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The 10 Cultures Problem

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If you have a question about this talk, please contact Mateja Jamnik.

800th Anniversary of Cambridge Univ. talk

In May 1959 CP Snow used the Rede Lecture in Cambridge to explore the notion that British society, its education system and its intellectual life was characterised by a split between two cultures, the humanities and the sciences.

Today the divide that matters is that between those who can count in binary and those who can’t, between the culture of the technologists and coders and that of the users. The division is similar to, but not co-extensive with, that identified by Snow simply because most scientists are, thanks to the technological basis of their research, computer-literate, while many of those in the arts, humanities and politics will be wondering what happened to the other eight cultures referred to in the title of this lecture.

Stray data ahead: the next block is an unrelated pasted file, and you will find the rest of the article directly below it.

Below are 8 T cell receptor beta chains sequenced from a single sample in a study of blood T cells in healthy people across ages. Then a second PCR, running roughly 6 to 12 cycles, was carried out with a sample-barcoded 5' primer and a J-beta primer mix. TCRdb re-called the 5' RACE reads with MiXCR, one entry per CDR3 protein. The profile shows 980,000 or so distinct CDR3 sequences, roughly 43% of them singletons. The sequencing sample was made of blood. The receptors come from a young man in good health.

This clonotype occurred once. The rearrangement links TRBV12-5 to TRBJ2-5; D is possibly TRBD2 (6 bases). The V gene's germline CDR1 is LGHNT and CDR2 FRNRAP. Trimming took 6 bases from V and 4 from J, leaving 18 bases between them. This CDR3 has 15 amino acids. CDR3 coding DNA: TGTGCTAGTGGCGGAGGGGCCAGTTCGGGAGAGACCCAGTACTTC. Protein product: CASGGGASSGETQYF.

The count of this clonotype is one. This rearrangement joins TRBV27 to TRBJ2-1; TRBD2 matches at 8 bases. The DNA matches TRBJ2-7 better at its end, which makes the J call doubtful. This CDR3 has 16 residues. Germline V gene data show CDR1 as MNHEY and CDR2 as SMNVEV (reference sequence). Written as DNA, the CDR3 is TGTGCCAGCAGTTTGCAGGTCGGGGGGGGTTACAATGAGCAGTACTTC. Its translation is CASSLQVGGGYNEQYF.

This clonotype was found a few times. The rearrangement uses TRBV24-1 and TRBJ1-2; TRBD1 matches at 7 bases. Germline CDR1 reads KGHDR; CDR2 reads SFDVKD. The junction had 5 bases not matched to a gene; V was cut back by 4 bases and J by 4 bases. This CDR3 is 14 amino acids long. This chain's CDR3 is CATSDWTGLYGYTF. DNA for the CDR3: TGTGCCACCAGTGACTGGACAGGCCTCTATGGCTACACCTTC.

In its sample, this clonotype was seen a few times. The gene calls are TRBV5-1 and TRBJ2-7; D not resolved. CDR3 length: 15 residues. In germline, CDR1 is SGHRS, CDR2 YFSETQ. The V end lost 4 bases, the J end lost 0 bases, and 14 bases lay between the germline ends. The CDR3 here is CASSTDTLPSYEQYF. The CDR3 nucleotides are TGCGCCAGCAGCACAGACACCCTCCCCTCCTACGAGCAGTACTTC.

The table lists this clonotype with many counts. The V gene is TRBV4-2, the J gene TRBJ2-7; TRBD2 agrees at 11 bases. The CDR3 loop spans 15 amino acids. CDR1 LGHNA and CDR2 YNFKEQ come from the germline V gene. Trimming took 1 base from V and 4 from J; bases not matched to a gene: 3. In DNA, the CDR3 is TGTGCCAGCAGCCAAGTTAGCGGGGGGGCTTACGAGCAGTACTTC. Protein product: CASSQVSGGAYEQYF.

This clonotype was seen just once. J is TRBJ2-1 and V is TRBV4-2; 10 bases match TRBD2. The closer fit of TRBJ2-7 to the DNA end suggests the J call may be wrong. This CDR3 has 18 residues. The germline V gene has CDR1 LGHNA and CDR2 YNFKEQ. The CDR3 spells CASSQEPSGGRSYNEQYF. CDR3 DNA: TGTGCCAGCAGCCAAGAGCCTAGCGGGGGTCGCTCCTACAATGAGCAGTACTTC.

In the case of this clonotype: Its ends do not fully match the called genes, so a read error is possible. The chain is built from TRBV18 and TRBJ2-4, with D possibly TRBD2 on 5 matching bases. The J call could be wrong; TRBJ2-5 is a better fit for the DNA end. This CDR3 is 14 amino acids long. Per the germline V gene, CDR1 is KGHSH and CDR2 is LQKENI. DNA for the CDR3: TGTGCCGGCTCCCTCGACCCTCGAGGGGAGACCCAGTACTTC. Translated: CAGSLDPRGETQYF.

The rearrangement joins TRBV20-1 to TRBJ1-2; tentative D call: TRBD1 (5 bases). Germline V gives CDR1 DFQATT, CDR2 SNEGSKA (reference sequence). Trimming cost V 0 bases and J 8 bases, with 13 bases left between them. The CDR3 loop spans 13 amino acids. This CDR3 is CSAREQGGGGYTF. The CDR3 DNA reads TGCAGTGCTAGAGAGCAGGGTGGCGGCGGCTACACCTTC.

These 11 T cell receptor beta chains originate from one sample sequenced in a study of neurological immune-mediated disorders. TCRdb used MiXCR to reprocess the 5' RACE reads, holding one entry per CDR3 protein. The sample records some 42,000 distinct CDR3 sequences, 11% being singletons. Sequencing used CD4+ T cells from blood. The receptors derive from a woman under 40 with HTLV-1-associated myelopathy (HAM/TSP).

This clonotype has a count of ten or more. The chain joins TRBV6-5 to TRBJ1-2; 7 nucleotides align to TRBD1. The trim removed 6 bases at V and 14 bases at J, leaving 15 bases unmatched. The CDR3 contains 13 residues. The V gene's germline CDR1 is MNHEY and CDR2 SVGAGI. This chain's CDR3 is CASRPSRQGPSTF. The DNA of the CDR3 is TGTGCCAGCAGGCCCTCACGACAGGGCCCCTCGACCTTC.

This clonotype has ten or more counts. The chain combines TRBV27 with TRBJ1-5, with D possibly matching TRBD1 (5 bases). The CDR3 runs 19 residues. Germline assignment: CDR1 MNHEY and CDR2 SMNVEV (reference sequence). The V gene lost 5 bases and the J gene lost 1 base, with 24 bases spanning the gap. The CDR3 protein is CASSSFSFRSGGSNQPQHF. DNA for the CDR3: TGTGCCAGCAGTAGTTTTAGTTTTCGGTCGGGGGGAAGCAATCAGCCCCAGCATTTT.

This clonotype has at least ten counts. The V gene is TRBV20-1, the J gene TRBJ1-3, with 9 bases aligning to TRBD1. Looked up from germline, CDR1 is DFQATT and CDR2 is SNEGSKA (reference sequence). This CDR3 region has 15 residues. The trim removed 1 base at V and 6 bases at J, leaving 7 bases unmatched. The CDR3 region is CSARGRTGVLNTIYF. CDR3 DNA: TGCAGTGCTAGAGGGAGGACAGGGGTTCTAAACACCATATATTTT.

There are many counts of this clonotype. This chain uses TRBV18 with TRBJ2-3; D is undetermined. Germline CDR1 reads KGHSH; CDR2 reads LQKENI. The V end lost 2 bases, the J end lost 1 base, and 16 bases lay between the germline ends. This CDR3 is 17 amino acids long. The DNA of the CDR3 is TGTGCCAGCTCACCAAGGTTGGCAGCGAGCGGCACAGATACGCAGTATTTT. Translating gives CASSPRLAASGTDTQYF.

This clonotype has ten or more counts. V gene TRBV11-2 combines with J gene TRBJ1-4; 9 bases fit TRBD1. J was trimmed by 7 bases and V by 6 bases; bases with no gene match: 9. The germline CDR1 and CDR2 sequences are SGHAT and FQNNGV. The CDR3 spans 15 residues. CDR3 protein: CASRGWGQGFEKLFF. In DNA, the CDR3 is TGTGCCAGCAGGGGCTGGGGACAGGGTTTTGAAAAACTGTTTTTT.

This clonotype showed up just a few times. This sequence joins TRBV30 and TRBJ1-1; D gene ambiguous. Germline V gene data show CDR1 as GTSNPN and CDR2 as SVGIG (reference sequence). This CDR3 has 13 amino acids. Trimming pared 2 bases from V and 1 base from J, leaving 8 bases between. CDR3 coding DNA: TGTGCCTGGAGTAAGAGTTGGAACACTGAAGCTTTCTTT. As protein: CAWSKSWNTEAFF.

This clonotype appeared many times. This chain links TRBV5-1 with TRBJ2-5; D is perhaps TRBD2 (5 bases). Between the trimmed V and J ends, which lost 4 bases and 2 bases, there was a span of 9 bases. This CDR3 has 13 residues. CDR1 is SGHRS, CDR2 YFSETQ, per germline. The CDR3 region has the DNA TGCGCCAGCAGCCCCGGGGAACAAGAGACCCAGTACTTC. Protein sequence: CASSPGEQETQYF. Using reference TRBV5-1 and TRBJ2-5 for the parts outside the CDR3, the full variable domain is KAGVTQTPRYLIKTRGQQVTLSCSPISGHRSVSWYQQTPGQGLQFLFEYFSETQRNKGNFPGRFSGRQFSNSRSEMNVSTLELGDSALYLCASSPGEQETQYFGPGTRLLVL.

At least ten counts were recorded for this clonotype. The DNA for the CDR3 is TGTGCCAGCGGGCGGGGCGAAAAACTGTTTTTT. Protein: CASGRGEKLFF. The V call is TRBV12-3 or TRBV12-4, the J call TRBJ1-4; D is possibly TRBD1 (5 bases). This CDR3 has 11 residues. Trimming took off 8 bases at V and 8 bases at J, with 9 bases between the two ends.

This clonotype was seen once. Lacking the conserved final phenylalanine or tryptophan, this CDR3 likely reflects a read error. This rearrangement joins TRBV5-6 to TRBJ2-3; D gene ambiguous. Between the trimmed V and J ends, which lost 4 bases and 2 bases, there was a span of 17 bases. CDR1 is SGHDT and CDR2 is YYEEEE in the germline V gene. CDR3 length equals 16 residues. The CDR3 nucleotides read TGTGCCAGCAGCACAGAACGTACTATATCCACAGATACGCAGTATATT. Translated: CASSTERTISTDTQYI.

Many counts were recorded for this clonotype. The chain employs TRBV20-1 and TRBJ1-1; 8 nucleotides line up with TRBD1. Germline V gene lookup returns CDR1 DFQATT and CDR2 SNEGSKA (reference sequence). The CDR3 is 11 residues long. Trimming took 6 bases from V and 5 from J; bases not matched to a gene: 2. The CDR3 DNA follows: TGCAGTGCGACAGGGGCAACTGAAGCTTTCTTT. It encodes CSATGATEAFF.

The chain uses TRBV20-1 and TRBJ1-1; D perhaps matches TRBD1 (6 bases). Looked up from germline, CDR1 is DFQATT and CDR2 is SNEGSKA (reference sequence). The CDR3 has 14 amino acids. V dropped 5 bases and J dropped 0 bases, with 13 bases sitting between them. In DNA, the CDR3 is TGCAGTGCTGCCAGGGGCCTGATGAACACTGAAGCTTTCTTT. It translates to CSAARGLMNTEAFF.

Writer and journalist Bill Thompson took the Diploma in Computer Science in 1983 and now describes himself as a ‘technology critic’, straddling the two worlds in his work for the BBC , Arts Council England and others. In this lecture he will consider what level of understanding of computer science is needed in order to be an effective and engaged member of modern society. Is there a technological equivalent of Snow’s complaint that the literary people of his acquaintance did not know of the Second Law of Thermodynamics? Should everyone code, or is it enough to understand what Roger Needham meant when he claimed – as he so often did – that every problem in computing can be solved with another level of indirection?

Please note that there will be a computing related treasure trail on the morning of the talk, starting in Central Cambridge and ending at the venue of the talk. See for details.

This talk is part of the Wednesday Seminars - Department of Computer Science and Technology series.

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